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Research Project: Genetic Enhancement of the U.S. Maize Genepool with Unadapted Maize Germplasm

Location: Plant Introduction Research

Title: Stability analysis of kernel quality traits in exotic-derived doubled haploid maize lines

Author
item VANOUS, ADAM - Iowa State University
item Gardner, Candice
item BLANCO, MICHAEL - Retired ARS Employee
item MARTIN-SCHWARZE, ADAM - Iowa State University
item WANG, JINYU - Iowa State University
item LI, XIANRAN - Iowa State University
item LIPKA, ALEXANDER - Iowa State University
item Flint-Garcia, Sherry
item BOHN, MARTIN - University Of Illinois
item Edwards, Jode
item LÜBBERSTEDT, THOMAS - Iowa State University

Submitted to: The Plant Genome
Publication Type: Peer Reviewed Journal
Publication Acceptance Date: 7/15/2018
Publication Date: 11/21/2018
Citation: Vanous, A., Gardner, C.A., Blanco, M., Martin-Schwarze, A., Wang, J., Li, X., Lipka, A.E., Flint Garcia, S.A., Bohn, M., Edwards, J.W., Lübberstedt, T. 2018. Stability analysis of kernel quality traits in exotic-derived doubled haploid maize lines. The Plant Genome. 12(1). https://doi.org/10.3835/plantgenome2017.12.0114.
DOI: https://doi.org/10.3835/plantgenome2017.12.0114

Interpretive Summary: Understanding maize (Zea mays) kernel composition is of increasing importance with the need to support the growing world population and greater industrial demands, such as using maize starch for biofuels. The main components that can be altered in the maize kernel are oil, protein, starch, and density. Oil resides chiefly in the embryo of the kernel, which starch is located in the endosperm. Insufficient understanding of the underlying genetic architecture of these kernel composition traits creates difficulty in manipulating them to achieve breeding goals. Double haploid lines are useful for genetic studies because they are 100% inbred and therefore genetically uniform. In this study, we used a diverse panel of doubled haploid lines derived from crosses of temperate and tropical (exotic) maize germmplasm, harvested seed from open-pollinated ears, and used Near Infrared Spectroscopy (NIRS) to analyze oil, starch, and protein content, as well as density of each sample. The same lines were genotyped using Genotyping by Sequencing (GBS) technology to obtain molecular information called SNPs (single nucleotide polymorphisms). The NIR data and SNP data was used in combination with multiple genome-wide association statistical analysis approaches to further explain the underlying genetic causes that affect kernel composition. Significant associations were discovered for all traits, with several coinciding with previously identified regions that correspond to 14 candidate genes. This study's findings aid in validating previously identified genomic regions and identified novel genomic regions effecting kernel composition traits.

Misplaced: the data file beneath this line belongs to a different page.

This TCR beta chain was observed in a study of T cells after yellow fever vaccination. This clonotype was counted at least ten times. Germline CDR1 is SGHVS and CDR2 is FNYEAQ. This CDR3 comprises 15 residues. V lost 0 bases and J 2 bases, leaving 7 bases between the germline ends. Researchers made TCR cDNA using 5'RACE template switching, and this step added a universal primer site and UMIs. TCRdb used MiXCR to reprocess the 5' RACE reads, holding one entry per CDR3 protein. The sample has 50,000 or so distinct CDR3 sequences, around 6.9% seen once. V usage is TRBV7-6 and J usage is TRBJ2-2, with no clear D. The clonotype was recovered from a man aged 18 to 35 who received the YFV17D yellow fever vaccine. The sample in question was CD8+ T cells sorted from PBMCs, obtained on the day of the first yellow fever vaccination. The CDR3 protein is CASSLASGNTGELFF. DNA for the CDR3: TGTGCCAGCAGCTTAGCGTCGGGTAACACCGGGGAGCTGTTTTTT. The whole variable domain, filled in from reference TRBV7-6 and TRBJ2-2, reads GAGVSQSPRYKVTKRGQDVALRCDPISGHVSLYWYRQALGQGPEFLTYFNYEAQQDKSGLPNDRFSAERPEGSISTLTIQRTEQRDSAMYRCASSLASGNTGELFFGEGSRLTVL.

Technical Abstract: Understanding maize (Zea mays) kernel composition is of increasing importance with the need to support the growing world population and greater industrial demands, such as using maize starch for biofuels. The main components that can be altered in the maize kernel are oil, protein, starch, and density; however, insufficient understanding of underlying genetic architecture creates difficulty in manipulating these kernel composition traits. In this study, we used a diverse panel of exotic derived doubled haploid lines, in conjunction with genome-wide association analysis to further explain the underlying genetic causes affecting kernel composition. Significant associations were discovered for all traits, with several coinciding with previously identified regions, corresponding to 14 candidate genes. The findings within this study aid in validating previously identified genomic regions and identified novel genomic regions effecting kernel composition traits.